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Byrne saving games as team contends for playoff berth

July 14th, 2011 10:39 pm by Trey Williams

Chas Byrne has closing speed, and he could help save the Kane County Cougars a spot in the playoffs with a strong second half.
Byrne, who played at Science Hill and East Tennessee State before being drafted by Kansas City in the 16th round in 2010, is in his second season in the Royals organization.
The 6-foot-3, 185-pound right-hander is 1-1 with seven saves, and has helped the Cougars start the Midwest League’s second half with a 13-6 record – good for a one-game lead in the Eastern Division. (Kane County plays in Geneva, Ill., some 30 miles from Chicago.)
“We didn’t have many save opportunities during the first half, but we’re actually rolling now,” Byrne said Thursday. “Hopefully, we can make the playoffs. That’ll be a pretty cool thing to do as a professional baseball player.”
Byrne is locating his low- to mid-90s velocity well, as 40 strikeouts and seven walks suggest. He’s also gained confidence in his secondary pitches since this time last year.
“I’ve gotten better with my breaking ball and my fastball’s gotten a lot better with locating,” Byrne said. “I’ve got a little split-finger I can throw. So I’ve got three pitches I can throw pretty well.
“The splitter’s not completely mastered just yet, but I can throw it in there for strikes when I need to. It’s an extra pitch for hitters to see that I can throw.”
Byrne (1-1) has a 3.83 ERA and a 1.18 WHIP. He’s allowed 43 hits in 42 1/3 innings. The lack of walks is encouraging.
“I’m just trying to go right at hitters and throw a lot of strikes,” Byrne said. “That’s what the Royals preach – throw strikes, get ahead and try not to walk people because batters fail seven out of ten times, you know – the good ones do. So I’m trying to get them to swing the bat, and sometimes it misses the bat.”
Byrne began his pro career with Burlington in the Appalachian League in 2010. He had six saves, a 0.80 ERA and 38 strikeouts in 33 2/3 innings, which earned him a promotion to Kane County, where five of his 20 rookie appearances were made. He finished 2010 with a 1.99 ERA, 48 strikeouts and 10 walks in 40 2/3 innings.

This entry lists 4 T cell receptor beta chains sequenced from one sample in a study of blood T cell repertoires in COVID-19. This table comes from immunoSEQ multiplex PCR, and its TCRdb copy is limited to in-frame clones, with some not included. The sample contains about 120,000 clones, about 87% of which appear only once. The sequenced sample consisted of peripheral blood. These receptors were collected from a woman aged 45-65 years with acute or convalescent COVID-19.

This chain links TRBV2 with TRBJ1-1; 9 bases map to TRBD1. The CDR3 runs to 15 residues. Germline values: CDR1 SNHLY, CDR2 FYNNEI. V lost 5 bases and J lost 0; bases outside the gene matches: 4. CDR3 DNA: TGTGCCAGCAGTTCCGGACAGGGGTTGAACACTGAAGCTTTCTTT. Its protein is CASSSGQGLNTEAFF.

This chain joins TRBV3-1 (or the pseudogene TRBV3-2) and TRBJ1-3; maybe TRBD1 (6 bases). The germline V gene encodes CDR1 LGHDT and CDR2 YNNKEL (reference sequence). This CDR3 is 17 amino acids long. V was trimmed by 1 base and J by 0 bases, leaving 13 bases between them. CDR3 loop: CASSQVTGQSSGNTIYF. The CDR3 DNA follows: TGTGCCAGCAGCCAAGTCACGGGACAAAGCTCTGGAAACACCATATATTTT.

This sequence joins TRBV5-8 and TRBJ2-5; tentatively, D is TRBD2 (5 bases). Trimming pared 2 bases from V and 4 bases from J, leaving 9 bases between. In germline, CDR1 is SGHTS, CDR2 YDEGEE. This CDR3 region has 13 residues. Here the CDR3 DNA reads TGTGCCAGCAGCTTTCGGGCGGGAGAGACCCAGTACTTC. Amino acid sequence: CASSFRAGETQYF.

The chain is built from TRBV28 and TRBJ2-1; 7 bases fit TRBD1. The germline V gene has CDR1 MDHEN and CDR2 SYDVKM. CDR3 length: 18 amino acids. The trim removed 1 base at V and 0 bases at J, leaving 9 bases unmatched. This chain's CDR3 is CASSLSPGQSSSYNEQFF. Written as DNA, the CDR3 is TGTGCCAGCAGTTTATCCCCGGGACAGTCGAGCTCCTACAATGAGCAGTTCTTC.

He has 88 strikeouts and 17 walks during his pro career. Maintaining his strikeout/walk ratio in the Midwestern League is impressive. Free swingers were easier to come by in the Appalachian League.
“When they moved me up last year I noticed how the hitters are more patient and they have a better understanding of the strike zone,” said Byrne, whose favorite moments this season include getting to play a game at Busch Stadium in St. Louis. “You’ve got to make adjustments. You can’t just fire it in there, because they are facing guys that throw hard every day; it’s not just one or two guys a week. …
“I’ve ranged 92 (mph) to 95 and I think I’ve touched 96 a couple of times. I’m keeping a good consistency with the long season, so I’m pretty pleased. My arm’s not fatigued. I’ll keep my fingers crossed with that.”
The highlight thus far in 2011 was getting the final four outs to combine with Sugar Ray Marimon on a no-hitter at Cedar Rapids. Byrne was initially caught off guard when pitching coach Jim Brower told him to get loose while Marimon had a no-hitter going in the eighth inning.
But the pitch count added up to relief for Marimon, and Byrne suddenly found himself worrying about something other than a save.
“I didn’t really want to go in because I wanted Sugar to get it by himself, but I’m glad I got it for him,” Byrne said. “I kind of felt more pressure to not give up a hit than to win the game. I was really just pleased for Sugar Ray because he’d had a great game, and I was glad I could close the door for him there.”
Byrne retired four straight batters and sealed the no-no with a strikeout.
“It was a called strike three – a fastball on the outside corner,” Byrne said. “It was a pretty perfect way to end it. … I did have a fist pump in there. No-hitters don’t come easily.”
Success seems to have come easily for Byrne’s family. His grandfather, Tommy, pitched 13 years in Major League Baseball, and his older brother, Shane, played in the Arizona organization. Byrne’s father, Charlie, played golf at ETSU, and Chas’s mother, Betsy, was a good enough basketball player to get into the Cumberland College Hall of Fame. Sister Tara is ETSU’s all-time wins leader in tennis.
These days Tara is traveling in Europe and brothers Shane and Rhett, who is in pharmacy school at ETSU, are preparing for their weddings this fall.
“Shane’s getting married in September and Rhett’s getting married in October,” Chas said. “They’ve got great girls and I’m excited for them to join the family. … God blessed us with a good family and I’m proud to say I’m a part of it.”
Byrne’s parents saw four Kane County games in early June, including two appearances by Byrne. Charlie coached Chas in teeball and in Little League at the Johnson City Major League. Byrne’s Little League teammates for Civitan included Matt Rice, who is now in the Tampa Rays organization. Their opponents included Paul Hoilman (BJ’s Best), who is playing in Boise for a Chicago Cubs affiliate.
“I know they’re living the dream just like I am,” Byrne said. “You’re getting paid to play a game. It’s an honor. I’m going to try my best to stay in it as long as I can.
“It’s something I’ve wanted to do since I played teeball at the Boys and Girls Club in Johnson City. I think I was five or six years old. I played for the Dodgers and my dad was the coach, and ever since then it’s been a dream. I’m on my way, I guess you could say, but I’ve got a lot of work to do. I hope one day you’ll be able to see me on TV.”

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